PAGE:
Should Public Caning Be Allowed In Schools?
I'm not very sure about current trends or thoughts on the subject, but I firmly believe that public caning at schools in the past had instilled discipline in students then. Whether the operating factor was fear or not, the end result was that students then understood what rules and regulations were and the price to be paid for breaking them.
Somewhere along the way we got carried away with newfangled ideas of enforcing discipline, and the maxim "spare the rod and spoil the child," became anathema to the education system and to parents alike. Those who persisted in the old ways were seen as either cruel, not in tune with the times or mentally unstable.
Politicians, ever the opportunists, started to sing the new mantra of 'talking to and making children understand' rather than simply caning them. Sounds good on paper but did it work? The popular argument is that caning students somehow predisposes them to violent behaviour when they become adults and that they are both physically and psychologically affected. If we subscribe to that theory, then we must have had at least a few generations of maniacs and nutcases on the loose last century. We turned out pretty well even If I should say so myself. Of course it must be kept in mind that there should be a protocol to follow strictly in the implementation of corporal punishment.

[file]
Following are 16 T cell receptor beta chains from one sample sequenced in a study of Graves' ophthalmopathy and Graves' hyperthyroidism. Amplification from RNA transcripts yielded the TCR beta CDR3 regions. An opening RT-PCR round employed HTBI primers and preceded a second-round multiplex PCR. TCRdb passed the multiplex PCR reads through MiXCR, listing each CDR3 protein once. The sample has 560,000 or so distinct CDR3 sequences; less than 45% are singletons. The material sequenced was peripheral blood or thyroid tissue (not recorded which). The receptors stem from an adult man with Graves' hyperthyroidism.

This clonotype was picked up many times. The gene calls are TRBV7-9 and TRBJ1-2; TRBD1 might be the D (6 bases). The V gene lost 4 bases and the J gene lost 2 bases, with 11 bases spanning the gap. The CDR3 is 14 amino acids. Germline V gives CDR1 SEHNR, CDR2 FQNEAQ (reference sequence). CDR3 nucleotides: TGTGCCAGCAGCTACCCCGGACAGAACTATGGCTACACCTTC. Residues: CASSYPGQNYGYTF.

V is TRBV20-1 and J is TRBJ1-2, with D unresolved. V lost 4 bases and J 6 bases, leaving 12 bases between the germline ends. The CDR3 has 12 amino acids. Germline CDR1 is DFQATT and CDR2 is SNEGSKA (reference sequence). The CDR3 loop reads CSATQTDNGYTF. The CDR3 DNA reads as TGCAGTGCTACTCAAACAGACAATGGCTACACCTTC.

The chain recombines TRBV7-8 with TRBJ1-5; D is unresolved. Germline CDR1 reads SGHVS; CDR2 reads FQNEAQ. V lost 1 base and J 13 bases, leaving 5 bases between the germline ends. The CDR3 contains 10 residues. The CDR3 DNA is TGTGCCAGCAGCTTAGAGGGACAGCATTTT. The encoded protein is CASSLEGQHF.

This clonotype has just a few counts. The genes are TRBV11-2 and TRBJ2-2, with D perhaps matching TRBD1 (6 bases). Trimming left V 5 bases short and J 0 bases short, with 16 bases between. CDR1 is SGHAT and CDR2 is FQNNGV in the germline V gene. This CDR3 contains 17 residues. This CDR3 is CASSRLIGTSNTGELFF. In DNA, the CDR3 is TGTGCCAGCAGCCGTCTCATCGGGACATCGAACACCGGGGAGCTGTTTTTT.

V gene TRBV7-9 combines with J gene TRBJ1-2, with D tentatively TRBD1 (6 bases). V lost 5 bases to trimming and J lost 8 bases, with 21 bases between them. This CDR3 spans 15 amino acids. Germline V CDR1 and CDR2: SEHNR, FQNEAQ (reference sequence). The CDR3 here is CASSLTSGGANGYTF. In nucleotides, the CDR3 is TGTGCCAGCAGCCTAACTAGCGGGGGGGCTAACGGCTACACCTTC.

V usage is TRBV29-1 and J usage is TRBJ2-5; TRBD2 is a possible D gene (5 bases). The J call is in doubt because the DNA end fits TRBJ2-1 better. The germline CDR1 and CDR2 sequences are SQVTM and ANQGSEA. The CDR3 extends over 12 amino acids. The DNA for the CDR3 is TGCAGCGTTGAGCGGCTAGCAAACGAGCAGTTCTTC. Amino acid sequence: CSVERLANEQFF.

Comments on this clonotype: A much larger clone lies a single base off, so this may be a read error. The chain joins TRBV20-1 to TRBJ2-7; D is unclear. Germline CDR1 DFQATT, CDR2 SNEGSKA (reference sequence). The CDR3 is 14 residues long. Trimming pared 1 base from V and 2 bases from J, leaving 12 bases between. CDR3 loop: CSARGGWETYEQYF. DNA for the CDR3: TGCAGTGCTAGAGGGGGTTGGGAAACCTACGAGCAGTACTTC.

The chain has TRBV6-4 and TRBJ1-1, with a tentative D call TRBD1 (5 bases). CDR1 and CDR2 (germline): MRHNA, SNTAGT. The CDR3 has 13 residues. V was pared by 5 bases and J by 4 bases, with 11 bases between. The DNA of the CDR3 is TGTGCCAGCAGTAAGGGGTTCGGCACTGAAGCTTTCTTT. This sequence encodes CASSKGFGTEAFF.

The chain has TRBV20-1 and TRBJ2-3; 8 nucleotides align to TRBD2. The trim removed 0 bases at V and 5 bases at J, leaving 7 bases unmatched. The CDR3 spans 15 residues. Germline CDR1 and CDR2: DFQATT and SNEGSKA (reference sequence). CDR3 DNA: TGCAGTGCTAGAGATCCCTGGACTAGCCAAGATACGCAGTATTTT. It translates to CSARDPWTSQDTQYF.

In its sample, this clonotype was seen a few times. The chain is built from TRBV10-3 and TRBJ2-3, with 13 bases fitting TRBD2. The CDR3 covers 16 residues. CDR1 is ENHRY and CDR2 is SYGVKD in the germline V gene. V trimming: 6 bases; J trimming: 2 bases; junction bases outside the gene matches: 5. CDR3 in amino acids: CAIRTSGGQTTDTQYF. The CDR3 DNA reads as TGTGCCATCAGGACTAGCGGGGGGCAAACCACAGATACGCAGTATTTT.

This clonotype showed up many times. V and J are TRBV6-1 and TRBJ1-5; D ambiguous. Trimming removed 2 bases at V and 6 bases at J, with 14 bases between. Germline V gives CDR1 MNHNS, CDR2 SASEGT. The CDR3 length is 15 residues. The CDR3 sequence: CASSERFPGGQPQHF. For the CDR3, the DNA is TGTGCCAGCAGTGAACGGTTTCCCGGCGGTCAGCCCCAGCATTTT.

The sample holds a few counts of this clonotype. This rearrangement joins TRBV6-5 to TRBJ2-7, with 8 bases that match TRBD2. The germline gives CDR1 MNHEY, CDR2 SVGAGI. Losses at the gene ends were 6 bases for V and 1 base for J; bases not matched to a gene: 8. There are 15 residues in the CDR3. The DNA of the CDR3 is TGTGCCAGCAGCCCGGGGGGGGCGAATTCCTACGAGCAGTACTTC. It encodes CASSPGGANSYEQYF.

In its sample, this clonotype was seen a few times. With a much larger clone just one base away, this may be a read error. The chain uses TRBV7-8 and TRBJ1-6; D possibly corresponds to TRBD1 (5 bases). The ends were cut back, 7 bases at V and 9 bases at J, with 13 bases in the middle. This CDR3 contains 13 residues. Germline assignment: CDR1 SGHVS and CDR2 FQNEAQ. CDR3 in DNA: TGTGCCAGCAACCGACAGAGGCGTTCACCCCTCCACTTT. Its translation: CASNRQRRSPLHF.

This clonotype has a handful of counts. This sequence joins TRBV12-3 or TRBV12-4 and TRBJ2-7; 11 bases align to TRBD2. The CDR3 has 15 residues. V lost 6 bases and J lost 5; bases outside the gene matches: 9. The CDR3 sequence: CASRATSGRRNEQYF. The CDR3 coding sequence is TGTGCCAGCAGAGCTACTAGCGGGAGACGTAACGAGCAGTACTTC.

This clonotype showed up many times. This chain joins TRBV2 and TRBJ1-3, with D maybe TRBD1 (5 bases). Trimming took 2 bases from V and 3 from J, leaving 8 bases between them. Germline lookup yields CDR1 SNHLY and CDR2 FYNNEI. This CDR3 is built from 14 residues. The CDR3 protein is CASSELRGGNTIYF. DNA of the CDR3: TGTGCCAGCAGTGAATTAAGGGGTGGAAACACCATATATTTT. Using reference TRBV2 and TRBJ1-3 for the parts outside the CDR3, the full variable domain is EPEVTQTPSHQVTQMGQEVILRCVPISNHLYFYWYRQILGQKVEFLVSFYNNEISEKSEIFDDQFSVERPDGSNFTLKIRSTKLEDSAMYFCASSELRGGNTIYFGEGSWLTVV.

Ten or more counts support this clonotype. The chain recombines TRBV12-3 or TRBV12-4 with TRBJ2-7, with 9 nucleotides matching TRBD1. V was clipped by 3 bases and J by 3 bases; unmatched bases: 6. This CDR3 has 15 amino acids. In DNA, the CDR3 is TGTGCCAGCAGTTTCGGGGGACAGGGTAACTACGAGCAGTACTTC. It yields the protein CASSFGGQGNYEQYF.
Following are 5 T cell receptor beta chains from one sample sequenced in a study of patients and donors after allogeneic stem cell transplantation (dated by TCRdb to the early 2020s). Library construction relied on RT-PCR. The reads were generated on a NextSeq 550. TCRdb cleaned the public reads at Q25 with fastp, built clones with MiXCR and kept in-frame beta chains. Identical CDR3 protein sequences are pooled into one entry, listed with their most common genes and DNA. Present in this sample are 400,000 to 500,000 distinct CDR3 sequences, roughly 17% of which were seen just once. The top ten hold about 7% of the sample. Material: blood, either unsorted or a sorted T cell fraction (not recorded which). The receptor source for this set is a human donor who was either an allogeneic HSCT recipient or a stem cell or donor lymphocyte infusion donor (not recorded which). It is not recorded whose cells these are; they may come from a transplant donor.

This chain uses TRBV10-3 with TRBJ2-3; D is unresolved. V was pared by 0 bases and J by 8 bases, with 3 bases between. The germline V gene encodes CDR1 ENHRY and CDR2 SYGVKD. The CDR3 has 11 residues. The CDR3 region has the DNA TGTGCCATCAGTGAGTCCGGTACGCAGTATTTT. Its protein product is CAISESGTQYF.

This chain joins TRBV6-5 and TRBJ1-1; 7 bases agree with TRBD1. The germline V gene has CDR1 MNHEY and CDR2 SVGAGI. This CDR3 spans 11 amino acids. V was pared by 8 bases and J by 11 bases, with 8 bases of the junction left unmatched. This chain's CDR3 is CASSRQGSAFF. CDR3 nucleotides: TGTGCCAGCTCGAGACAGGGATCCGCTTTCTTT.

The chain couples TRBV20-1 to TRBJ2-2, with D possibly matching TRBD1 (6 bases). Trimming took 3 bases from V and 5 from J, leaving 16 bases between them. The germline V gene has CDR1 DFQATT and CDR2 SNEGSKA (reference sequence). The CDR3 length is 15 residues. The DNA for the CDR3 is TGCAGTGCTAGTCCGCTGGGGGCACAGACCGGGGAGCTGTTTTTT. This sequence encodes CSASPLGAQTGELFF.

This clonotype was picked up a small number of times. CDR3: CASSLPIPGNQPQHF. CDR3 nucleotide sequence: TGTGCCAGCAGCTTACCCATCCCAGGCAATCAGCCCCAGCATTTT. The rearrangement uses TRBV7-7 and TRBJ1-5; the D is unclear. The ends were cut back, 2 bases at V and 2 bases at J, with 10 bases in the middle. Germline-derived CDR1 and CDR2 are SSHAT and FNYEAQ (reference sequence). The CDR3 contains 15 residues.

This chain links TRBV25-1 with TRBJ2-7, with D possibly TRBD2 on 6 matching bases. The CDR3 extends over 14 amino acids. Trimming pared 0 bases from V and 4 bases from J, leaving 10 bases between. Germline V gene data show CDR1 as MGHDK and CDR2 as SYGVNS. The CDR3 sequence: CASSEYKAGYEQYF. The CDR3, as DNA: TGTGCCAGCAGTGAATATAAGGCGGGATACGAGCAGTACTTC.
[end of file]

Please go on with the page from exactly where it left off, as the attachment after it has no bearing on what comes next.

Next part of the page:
At the St. John's Institution where I had my schooling, caning was neither spared nor frowned upon then. I'm not sure about the present. We had teachers who wouldn't hesitate a second to cane if they thought that someone deserved it. Among the more strict teachers who didn't spare the rod were Mr Morais, Bro Patrick and Mr Noel Chow. I still keep in touch with some of my schoolmates and frankly, none of us became mentally stunted or psychologically handicapped because of the caning we got. On the contrary most of us today will be considered 'successful' by any standards.
Mollycoddling parents along with some groups of psychologists and paediatricians are actually doing a great disservice to pupils by their total opposition to corporal punishment. Views on child rearing may have changed but the problem of discipline among school-going kids has changed in tandem too. The deciding question is this. Are we as parents happy with the state of discipline of our children at home and at school? How you answer that will provide the solution to the big query - Should public caning be allowed in schools?
The Star report HERE
Picture Source - honey3bun
Labels: Malaysia - Education.